If you long to fill your garden with a showy splash of summer color, then learning how to grow begonias is essential. With blowsy blooms in every hot shade from soft apricot, sunshine yellow, pink through to deep crimson, you can fill containers, hanging baskets and borders with a breath-taking display that will only intensify as the season goes on.
Flower shapes vary widely in their complexity and size and include the large, multi-layered ruffles of the ‘Illumination’ series to the single, smaller and undeniably classy bergonia ‘glowing embers’ and ‘firewings pink’. The flowers of begonia semperflorens – aka wax begonia – are much flatter and simpler. Made up of four petals, two big and two smaller with dramatic central stamens these blooms are instantly recognisable.
Happy growing en masse or filling a small planter, they are perfect flower bed ideas for bringing color and interest to an unused patch of land. Begonia’s also have the bonus of beautiful foliage. Their distinctly waxy leaves come in a range of shapes and colors from deep green, bronze, darkest purple to those variegated with fine silver veining.
Easy to grow, tuberous varieties can also be grown as indoor plants, bringing spectacular color and interest into the home. All together this makes begonias rather irresistible to grow – and our expert guide has all the know-how you need.
How to grow begonias
There are four main types of begonias, and while all impress with spectacular blooms and decorative foliage it’s important to know about their different needs.
Hardy begonias are ideal for planting out in borders and can survive temperatures down to 32F (0C). The most popular variety is begonia grandis subsp. evansiana, and this can remain in the ground during winter, in sheltered locations.
Fibrous- rooted begonias, including popular wax begonias (begonia semperflorens) and Tuberous begonias are more suitable for use in summer pots and hanging baskets. These types are only able to tolerate temperatures as low as 55F (12.7C) so are best treated as annuals but if you want to overwinter them, they must be lifted and brought undercover well before the first frosts.
Foliage begonias are grown especially for their large, decorative leaves. Tender, they are usually grown as house plants but can be planted directly in borders or, if in pots, moved outside during warmer months. Exotic and undeniably dramatic, they will add a truly tropical feel to any plot but must be moved back inside when the temperature drops.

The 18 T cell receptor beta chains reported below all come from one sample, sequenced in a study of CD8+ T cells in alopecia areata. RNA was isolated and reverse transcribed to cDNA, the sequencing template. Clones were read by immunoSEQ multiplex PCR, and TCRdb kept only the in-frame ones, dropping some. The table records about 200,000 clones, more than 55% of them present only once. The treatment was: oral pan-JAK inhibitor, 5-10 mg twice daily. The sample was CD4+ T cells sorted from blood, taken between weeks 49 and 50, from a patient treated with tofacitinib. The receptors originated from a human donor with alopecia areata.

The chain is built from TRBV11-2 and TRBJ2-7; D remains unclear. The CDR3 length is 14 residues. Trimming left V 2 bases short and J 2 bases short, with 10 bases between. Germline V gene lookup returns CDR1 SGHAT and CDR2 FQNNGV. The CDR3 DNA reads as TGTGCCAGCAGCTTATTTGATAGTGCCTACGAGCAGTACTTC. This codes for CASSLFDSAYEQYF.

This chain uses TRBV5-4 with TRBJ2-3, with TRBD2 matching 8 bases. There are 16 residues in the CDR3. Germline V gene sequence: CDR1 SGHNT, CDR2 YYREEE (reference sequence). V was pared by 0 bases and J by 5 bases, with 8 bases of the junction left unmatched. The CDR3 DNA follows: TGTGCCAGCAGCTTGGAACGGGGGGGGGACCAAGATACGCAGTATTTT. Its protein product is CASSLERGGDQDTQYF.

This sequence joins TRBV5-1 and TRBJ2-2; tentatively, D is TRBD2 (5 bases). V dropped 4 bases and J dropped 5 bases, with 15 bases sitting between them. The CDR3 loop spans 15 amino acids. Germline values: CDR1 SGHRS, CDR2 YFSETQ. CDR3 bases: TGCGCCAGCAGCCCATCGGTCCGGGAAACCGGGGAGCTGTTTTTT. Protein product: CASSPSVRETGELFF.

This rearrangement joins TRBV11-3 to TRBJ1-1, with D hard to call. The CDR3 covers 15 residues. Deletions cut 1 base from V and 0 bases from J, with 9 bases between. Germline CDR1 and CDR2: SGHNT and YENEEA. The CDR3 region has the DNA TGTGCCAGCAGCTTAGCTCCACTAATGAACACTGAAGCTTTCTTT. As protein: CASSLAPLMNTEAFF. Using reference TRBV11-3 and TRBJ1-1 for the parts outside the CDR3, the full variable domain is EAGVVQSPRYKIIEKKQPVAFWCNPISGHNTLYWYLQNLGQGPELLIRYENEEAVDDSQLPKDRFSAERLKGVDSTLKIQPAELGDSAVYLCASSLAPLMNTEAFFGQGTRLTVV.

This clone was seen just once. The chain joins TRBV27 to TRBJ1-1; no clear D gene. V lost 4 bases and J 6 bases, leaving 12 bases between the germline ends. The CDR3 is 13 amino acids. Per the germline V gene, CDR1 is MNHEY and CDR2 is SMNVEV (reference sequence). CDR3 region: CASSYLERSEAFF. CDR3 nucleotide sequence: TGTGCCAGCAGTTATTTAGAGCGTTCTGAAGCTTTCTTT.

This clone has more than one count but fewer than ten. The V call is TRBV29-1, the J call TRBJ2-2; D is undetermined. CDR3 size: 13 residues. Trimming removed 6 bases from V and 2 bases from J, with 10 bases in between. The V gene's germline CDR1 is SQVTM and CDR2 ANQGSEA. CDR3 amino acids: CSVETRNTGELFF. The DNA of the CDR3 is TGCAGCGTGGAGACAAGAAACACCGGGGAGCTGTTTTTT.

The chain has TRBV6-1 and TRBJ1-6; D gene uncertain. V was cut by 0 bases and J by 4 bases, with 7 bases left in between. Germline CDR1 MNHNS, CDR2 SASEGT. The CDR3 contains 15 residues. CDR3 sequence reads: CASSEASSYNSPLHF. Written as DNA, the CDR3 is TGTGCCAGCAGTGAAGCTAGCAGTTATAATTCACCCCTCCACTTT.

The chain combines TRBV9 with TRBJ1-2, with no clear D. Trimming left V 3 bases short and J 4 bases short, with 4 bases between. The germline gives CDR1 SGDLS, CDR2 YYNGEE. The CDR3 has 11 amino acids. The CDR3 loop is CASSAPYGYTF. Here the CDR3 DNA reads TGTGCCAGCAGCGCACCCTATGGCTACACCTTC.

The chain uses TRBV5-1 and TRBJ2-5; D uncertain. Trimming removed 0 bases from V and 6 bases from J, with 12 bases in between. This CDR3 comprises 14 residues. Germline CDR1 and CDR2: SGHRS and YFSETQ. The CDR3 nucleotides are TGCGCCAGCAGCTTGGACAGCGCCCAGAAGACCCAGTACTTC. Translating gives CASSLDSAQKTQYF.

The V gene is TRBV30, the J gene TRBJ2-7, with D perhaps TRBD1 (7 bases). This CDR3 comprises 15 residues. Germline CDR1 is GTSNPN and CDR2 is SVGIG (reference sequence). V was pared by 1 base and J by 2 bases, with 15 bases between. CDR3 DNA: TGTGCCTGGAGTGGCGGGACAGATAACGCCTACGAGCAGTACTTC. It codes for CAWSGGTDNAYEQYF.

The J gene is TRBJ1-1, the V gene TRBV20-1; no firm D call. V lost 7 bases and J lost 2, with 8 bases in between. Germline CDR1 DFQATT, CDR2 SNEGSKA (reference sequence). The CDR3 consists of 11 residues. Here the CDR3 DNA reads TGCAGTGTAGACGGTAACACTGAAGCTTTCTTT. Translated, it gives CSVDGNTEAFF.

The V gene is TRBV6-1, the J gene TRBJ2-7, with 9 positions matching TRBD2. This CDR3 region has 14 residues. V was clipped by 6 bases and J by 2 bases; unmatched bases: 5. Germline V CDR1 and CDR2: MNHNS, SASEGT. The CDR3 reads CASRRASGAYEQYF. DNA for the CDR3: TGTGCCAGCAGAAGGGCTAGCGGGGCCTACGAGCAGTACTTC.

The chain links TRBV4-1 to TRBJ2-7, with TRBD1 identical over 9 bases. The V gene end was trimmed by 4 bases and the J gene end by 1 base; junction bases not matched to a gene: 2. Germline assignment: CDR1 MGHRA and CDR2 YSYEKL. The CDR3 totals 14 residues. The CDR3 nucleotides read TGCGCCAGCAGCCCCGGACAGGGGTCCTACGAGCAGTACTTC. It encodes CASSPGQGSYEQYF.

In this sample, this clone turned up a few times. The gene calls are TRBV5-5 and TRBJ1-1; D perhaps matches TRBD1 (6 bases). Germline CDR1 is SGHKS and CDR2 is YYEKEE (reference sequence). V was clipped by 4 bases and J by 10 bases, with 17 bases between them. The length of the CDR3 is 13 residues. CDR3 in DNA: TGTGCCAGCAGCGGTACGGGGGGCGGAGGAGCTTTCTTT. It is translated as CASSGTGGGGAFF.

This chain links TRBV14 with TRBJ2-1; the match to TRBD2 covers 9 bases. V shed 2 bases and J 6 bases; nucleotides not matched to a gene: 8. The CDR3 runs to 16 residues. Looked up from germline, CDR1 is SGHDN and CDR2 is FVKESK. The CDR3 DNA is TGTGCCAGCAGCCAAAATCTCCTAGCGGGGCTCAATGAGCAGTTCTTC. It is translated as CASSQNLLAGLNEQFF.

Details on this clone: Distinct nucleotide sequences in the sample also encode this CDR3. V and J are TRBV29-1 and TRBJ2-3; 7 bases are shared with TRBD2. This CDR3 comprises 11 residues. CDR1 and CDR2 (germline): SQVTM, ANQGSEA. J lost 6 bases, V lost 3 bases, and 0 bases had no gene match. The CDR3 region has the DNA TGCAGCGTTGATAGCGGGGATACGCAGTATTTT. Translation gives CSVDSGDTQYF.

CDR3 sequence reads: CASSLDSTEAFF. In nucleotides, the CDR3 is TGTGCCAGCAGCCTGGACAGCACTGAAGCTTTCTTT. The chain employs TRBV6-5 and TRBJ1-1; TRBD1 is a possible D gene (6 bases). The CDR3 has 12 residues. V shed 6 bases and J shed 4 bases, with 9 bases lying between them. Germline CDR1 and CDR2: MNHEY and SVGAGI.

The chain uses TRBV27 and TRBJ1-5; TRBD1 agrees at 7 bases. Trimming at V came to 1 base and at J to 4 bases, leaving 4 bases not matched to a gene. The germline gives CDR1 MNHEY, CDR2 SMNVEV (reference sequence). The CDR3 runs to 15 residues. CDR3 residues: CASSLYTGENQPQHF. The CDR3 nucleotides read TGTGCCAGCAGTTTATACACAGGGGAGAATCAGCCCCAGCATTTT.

Find the best spot for a begonia
Tuberous and semperflorens begonias love a position in part sun or dappled shade. Known for their long flowering period, they will provide an endless show of color from July to the first frosts.
Begonias are also one of the best plants for hanging baskets. Plant them in hanging baskets or pots where they can freely cascade down over the sides or at the front of a garden border.
Hardy begonias are happy in sunny, sheltered position. They will benefit from the warmth and protection of a nearby south-facing wall, especially if mulched with compost in fall.
Begonia stems and foliage are pretty brittle and can damage easily, so these plants are best placed out of strong winds and busy walkways where they can be brushed up against.
Their foliage can also burn in very strong sunlight, so if growing in a greenhouse or conservatory they will need some shading.
What kind of soil do begonias prefer
‘Tuberous begonias love well-drained, hummus-rich soils,’ say the team Berkeley Horticultural Nursery. ‘If you plant in the open ground and your soil is heavy clay, add plenty of compost or other organic matter such as “goldrush”. Improve drainage by mounding or otherwise raising the area.’
Fibrous varieties can withstand slightly wetter soils but hate getting their leaves wet, so be careful when watering as they can easily scorch.
How to grow a begonia in a container
Begonias grow well in pots, planters or hanging baskets. They actually prefer to be slightly pot bound too which means less work repotting annually.